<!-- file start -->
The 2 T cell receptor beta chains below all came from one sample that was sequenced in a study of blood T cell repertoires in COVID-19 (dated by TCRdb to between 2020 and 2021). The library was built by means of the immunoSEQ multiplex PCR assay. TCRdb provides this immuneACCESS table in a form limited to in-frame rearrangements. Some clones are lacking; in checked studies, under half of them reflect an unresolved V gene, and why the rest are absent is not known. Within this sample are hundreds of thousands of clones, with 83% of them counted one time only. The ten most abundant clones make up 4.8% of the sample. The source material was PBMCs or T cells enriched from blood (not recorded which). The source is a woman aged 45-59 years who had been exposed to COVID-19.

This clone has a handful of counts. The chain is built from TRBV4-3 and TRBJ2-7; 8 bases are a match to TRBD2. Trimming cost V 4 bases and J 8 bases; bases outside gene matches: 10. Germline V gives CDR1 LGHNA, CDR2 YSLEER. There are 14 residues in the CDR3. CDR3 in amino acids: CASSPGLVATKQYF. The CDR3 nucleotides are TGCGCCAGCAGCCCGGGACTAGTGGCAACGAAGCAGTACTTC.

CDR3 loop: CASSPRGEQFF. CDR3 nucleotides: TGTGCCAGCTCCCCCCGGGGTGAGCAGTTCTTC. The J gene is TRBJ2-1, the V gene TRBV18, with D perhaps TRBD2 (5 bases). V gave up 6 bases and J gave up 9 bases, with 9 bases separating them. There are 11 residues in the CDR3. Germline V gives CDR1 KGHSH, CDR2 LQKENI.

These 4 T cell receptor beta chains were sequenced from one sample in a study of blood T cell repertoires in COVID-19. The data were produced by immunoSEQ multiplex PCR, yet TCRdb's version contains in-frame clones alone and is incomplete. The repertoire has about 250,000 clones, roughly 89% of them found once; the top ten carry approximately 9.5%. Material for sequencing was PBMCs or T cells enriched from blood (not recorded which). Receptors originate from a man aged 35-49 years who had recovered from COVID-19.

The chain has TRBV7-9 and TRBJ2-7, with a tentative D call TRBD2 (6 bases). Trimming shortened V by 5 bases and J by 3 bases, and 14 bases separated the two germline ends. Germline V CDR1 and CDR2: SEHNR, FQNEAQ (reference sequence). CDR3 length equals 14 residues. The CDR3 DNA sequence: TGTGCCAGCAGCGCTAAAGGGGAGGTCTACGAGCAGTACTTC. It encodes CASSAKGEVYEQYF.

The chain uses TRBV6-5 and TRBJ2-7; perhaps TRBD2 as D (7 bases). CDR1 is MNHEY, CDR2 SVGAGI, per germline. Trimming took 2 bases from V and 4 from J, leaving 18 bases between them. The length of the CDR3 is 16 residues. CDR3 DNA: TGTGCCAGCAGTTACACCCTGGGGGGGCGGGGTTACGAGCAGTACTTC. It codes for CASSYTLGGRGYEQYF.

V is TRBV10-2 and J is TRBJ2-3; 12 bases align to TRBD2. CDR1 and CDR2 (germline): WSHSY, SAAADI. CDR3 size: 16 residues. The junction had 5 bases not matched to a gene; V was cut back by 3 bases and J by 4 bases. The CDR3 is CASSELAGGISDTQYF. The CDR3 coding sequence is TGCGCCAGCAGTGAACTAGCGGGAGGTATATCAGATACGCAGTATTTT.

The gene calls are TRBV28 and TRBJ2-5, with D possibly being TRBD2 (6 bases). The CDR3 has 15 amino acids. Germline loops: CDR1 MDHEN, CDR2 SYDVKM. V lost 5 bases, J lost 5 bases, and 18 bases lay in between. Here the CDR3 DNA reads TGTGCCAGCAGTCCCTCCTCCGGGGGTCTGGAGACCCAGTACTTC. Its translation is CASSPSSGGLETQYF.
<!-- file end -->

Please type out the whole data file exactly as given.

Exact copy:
The 2 T cell receptor beta chains below all came from one sample that was sequenced in a study of blood T cell repertoires in COVID-19 (dated by TCRdb to between 2020 and 2021). The library was built by means of the immunoSEQ multiplex PCR assay. TCRdb provides this immuneACCESS table in a form limited to in-frame rearrangements. Some clones are lacking; in checked studies, under half of them reflect an unresolved V gene, and why the rest are absent is not known. Within this sample are hundreds of thousands of clones, with 83% of them counted one time only. The ten most abundant clones make up 4.8% of the sample. The source material was PBMCs or T cells enriched from blood (not recorded which). The source is a woman aged 45-59 years who had been exposed to COVID-19.

This clone has a handful of counts. The chain is built from TRBV4-3 and TRBJ2-7; 8 bases are a match to TRBD2. Trimming cost V 4 bases and J 8 bases; bases outside gene matches: 10. Germline V gives CDR1 LGHNA, CDR2 YSLEER. There are 14 residues in the CDR3. CDR3 in amino acids: CASSPGLVATKQYF. The CDR3 nucleotides are TGCGCCAGCAGCCCGGGACTAGTGGCAACGAAGCAGTACTTC.

CDR3 loop: CASSPRGEQFF. CDR3 nucleotides: TGTGCCAGCTCCCCCCGGGGTGAGCAGTTCTTC. The J gene is TRBJ2-1, the V gene TRBV18, with D perhaps TRBD2 (5 bases). V gave up 6 bases and J gave up 9 bases, with 9 bases separating them. There are 11 residues in the CDR3. Germline V gives CDR1 KGHSH, CDR2 LQKENI.

These 4 T cell receptor beta chains were sequenced from one sample in a study of blood T cell repertoires in COVID-19. The data were produced by immunoSEQ multiplex PCR, yet TCRdb's version contains in-frame clones alone and is incomplete. The repertoire has about 250,000 clones, roughly 89% of them found once; the top ten carry approximately 9.5%. Material for sequencing was PBMCs or T cells enriched from blood (not recorded which). Receptors originate from a man aged 35-49 years who had recovered from COVID-19.

The chain has TRBV7-9 and TRBJ2-7, with a tentative D call TRBD2 (6 bases). Trimming shortened V by 5 bases and J by 3 bases, and 14 bases separated the two germline ends. Germline V CDR1 and CDR2: SEHNR, FQNEAQ (reference sequence). CDR3 length equals 14 residues. The CDR3 DNA sequence: TGTGCCAGCAGCGCTAAAGGGGAGGTCTACGAGCAGTACTTC. It encodes CASSAKGEVYEQYF.

The chain uses TRBV6-5 and TRBJ2-7; perhaps TRBD2 as D (7 bases). CDR1 is MNHEY, CDR2 SVGAGI, per germline. Trimming took 2 bases from V and 4 from J, leaving 18 bases between them. The length of the CDR3 is 16 residues. CDR3 DNA: TGTGCCAGCAGTTACACCCTGGGGGGGCGGGGTTACGAGCAGTACTTC. It codes for CASSYTLGGRGYEQYF.

V is TRBV10-2 and J is TRBJ2-3; 12 bases align to TRBD2. CDR1 and CDR2 (germline): WSHSY, SAAADI. CDR3 size: 16 residues. The junction had 5 bases not matched to a gene; V was cut back by 3 bases and J by 4 bases. The CDR3 is CASSELAGGISDTQYF. The CDR3 coding sequence is TGCGCCAGCAGTGAACTAGCGGGAGGTATATCAGATACGCAGTATTTT.

The gene calls are TRBV28 and TRBJ2-5, with D possibly being TRBD2 (6 bases). The CDR3 has 15 amino acids. Germline loops: CDR1 MDHEN, CDR2 SYDVKM. V lost 5 bases, J lost 5 bases, and 18 bases lay in between. Here the CDR3 DNA reads TGTGCCAGCAGTCCCTCCTCCGGGGGTCTGGAGACCCAGTACTTC. Its translation is CASSPSSGGLETQYF.